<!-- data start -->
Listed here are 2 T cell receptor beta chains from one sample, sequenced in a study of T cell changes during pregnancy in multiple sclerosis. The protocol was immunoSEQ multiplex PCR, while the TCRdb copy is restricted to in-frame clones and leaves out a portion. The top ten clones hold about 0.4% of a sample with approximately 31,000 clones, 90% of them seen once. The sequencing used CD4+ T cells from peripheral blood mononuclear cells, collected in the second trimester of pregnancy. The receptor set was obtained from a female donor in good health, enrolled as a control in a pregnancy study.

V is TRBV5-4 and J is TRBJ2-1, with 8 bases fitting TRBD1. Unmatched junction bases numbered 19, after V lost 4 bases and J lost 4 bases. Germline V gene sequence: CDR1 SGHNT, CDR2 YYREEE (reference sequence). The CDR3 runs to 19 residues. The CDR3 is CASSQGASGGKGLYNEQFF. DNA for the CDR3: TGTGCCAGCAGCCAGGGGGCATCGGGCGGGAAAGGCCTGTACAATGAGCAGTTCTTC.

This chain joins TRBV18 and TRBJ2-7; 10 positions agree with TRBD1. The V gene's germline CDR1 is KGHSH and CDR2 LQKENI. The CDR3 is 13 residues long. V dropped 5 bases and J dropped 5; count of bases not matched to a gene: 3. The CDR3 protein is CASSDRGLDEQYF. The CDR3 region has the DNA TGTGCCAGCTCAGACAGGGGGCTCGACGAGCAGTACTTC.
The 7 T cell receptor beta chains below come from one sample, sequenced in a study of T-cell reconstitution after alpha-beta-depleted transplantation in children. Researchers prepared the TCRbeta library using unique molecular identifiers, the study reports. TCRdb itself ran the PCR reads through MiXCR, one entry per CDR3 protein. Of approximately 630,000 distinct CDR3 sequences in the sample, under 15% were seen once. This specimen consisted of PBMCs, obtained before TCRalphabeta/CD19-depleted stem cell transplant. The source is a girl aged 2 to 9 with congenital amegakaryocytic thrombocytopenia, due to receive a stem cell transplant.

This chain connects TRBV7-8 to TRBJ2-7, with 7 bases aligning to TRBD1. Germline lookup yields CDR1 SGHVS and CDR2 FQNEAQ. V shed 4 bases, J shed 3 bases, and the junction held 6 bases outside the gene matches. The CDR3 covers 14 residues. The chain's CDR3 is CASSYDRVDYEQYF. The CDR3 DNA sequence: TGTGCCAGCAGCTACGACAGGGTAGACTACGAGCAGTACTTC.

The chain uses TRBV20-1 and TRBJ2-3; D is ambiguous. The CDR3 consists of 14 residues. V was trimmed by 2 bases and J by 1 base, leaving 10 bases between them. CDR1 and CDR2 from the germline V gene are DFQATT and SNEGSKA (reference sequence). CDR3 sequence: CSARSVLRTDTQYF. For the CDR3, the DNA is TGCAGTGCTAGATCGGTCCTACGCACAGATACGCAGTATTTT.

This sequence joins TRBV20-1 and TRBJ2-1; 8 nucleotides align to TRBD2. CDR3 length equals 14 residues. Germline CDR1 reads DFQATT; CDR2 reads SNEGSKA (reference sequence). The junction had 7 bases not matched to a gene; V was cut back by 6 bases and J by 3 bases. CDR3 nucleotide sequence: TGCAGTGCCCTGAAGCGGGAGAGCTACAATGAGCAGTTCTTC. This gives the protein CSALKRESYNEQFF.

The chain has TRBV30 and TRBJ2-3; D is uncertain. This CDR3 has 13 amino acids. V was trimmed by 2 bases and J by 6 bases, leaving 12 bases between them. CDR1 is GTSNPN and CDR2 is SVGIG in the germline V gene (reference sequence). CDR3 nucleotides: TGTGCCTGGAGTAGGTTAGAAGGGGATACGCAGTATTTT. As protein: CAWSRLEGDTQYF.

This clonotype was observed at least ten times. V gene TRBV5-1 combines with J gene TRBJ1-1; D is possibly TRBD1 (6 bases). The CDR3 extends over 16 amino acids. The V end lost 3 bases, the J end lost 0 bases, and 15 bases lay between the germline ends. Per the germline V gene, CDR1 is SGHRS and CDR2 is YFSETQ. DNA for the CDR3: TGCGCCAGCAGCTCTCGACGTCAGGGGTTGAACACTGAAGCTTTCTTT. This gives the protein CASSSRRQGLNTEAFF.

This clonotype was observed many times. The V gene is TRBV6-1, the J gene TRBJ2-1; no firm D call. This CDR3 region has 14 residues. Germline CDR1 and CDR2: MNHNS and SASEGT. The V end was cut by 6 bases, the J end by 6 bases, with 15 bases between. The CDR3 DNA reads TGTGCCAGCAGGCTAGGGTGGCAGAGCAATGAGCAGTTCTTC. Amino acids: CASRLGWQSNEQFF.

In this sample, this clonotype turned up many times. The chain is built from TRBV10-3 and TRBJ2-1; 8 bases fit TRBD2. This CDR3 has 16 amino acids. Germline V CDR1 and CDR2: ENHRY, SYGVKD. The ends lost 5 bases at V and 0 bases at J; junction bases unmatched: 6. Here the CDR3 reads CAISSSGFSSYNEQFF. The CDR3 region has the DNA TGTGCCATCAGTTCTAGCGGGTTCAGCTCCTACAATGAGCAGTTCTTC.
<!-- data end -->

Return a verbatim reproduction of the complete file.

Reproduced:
Listed here are 2 T cell receptor beta chains from one sample, sequenced in a study of T cell changes during pregnancy in multiple sclerosis. The protocol was immunoSEQ multiplex PCR, while the TCRdb copy is restricted to in-frame clones and leaves out a portion. The top ten clones hold about 0.4% of a sample with approximately 31,000 clones, 90% of them seen once. The sequencing used CD4+ T cells from peripheral blood mononuclear cells, collected in the second trimester of pregnancy. The receptor set was obtained from a female donor in good health, enrolled as a control in a pregnancy study.

V is TRBV5-4 and J is TRBJ2-1, with 8 bases fitting TRBD1. Unmatched junction bases numbered 19, after V lost 4 bases and J lost 4 bases. Germline V gene sequence: CDR1 SGHNT, CDR2 YYREEE (reference sequence). The CDR3 runs to 19 residues. The CDR3 is CASSQGASGGKGLYNEQFF. DNA for the CDR3: TGTGCCAGCAGCCAGGGGGCATCGGGCGGGAAAGGCCTGTACAATGAGCAGTTCTTC.

This chain joins TRBV18 and TRBJ2-7; 10 positions agree with TRBD1. The V gene's germline CDR1 is KGHSH and CDR2 LQKENI. The CDR3 is 13 residues long. V dropped 5 bases and J dropped 5; count of bases not matched to a gene: 3. The CDR3 protein is CASSDRGLDEQYF. The CDR3 region has the DNA TGTGCCAGCTCAGACAGGGGGCTCGACGAGCAGTACTTC.
The 7 T cell receptor beta chains below come from one sample, sequenced in a study of T-cell reconstitution after alpha-beta-depleted transplantation in children. Researchers prepared the TCRbeta library using unique molecular identifiers, the study reports. TCRdb itself ran the PCR reads through MiXCR, one entry per CDR3 protein. Of approximately 630,000 distinct CDR3 sequences in the sample, under 15% were seen once. This specimen consisted of PBMCs, obtained before TCRalphabeta/CD19-depleted stem cell transplant. The source is a girl aged 2 to 9 with congenital amegakaryocytic thrombocytopenia, due to receive a stem cell transplant.

This chain connects TRBV7-8 to TRBJ2-7, with 7 bases aligning to TRBD1. Germline lookup yields CDR1 SGHVS and CDR2 FQNEAQ. V shed 4 bases, J shed 3 bases, and the junction held 6 bases outside the gene matches. The CDR3 covers 14 residues. The chain's CDR3 is CASSYDRVDYEQYF. The CDR3 DNA sequence: TGTGCCAGCAGCTACGACAGGGTAGACTACGAGCAGTACTTC.

The chain uses TRBV20-1 and TRBJ2-3; D is ambiguous. The CDR3 consists of 14 residues. V was trimmed by 2 bases and J by 1 base, leaving 10 bases between them. CDR1 and CDR2 from the germline V gene are DFQATT and SNEGSKA (reference sequence). CDR3 sequence: CSARSVLRTDTQYF. For the CDR3, the DNA is TGCAGTGCTAGATCGGTCCTACGCACAGATACGCAGTATTTT.

This sequence joins TRBV20-1 and TRBJ2-1; 8 nucleotides align to TRBD2. CDR3 length equals 14 residues. Germline CDR1 reads DFQATT; CDR2 reads SNEGSKA (reference sequence). The junction had 7 bases not matched to a gene; V was cut back by 6 bases and J by 3 bases. CDR3 nucleotide sequence: TGCAGTGCCCTGAAGCGGGAGAGCTACAATGAGCAGTTCTTC. This gives the protein CSALKRESYNEQFF.

The chain has TRBV30 and TRBJ2-3; D is uncertain. This CDR3 has 13 amino acids. V was trimmed by 2 bases and J by 6 bases, leaving 12 bases between them. CDR1 is GTSNPN and CDR2 is SVGIG in the germline V gene (reference sequence). CDR3 nucleotides: TGTGCCTGGAGTAGGTTAGAAGGGGATACGCAGTATTTT. As protein: CAWSRLEGDTQYF.

This clonotype was observed at least ten times. V gene TRBV5-1 combines with J gene TRBJ1-1; D is possibly TRBD1 (6 bases). The CDR3 extends over 16 amino acids. The V end lost 3 bases, the J end lost 0 bases, and 15 bases lay between the germline ends. Per the germline V gene, CDR1 is SGHRS and CDR2 is YFSETQ. DNA for the CDR3: TGCGCCAGCAGCTCTCGACGTCAGGGGTTGAACACTGAAGCTTTCTTT. This gives the protein CASSSRRQGLNTEAFF.

This clonotype was observed many times. The V gene is TRBV6-1, the J gene TRBJ2-1; no firm D call. This CDR3 region has 14 residues. Germline CDR1 and CDR2: MNHNS and SASEGT. The V end was cut by 6 bases, the J end by 6 bases, with 15 bases between. The CDR3 DNA reads TGTGCCAGCAGGCTAGGGTGGCAGAGCAATGAGCAGTTCTTC. Amino acids: CASRLGWQSNEQFF.

In this sample, this clonotype turned up many times. The chain is built from TRBV10-3 and TRBJ2-1; 8 bases fit TRBD2. This CDR3 has 16 amino acids. Germline V CDR1 and CDR2: ENHRY, SYGVKD. The ends lost 5 bases at V and 0 bases at J; junction bases unmatched: 6. Here the CDR3 reads CAISSSGFSSYNEQFF. The CDR3 region has the DNA TGTGCCATCAGTTCTAGCGGGTTCAGCTCCTACAATGAGCAGTTCTTC.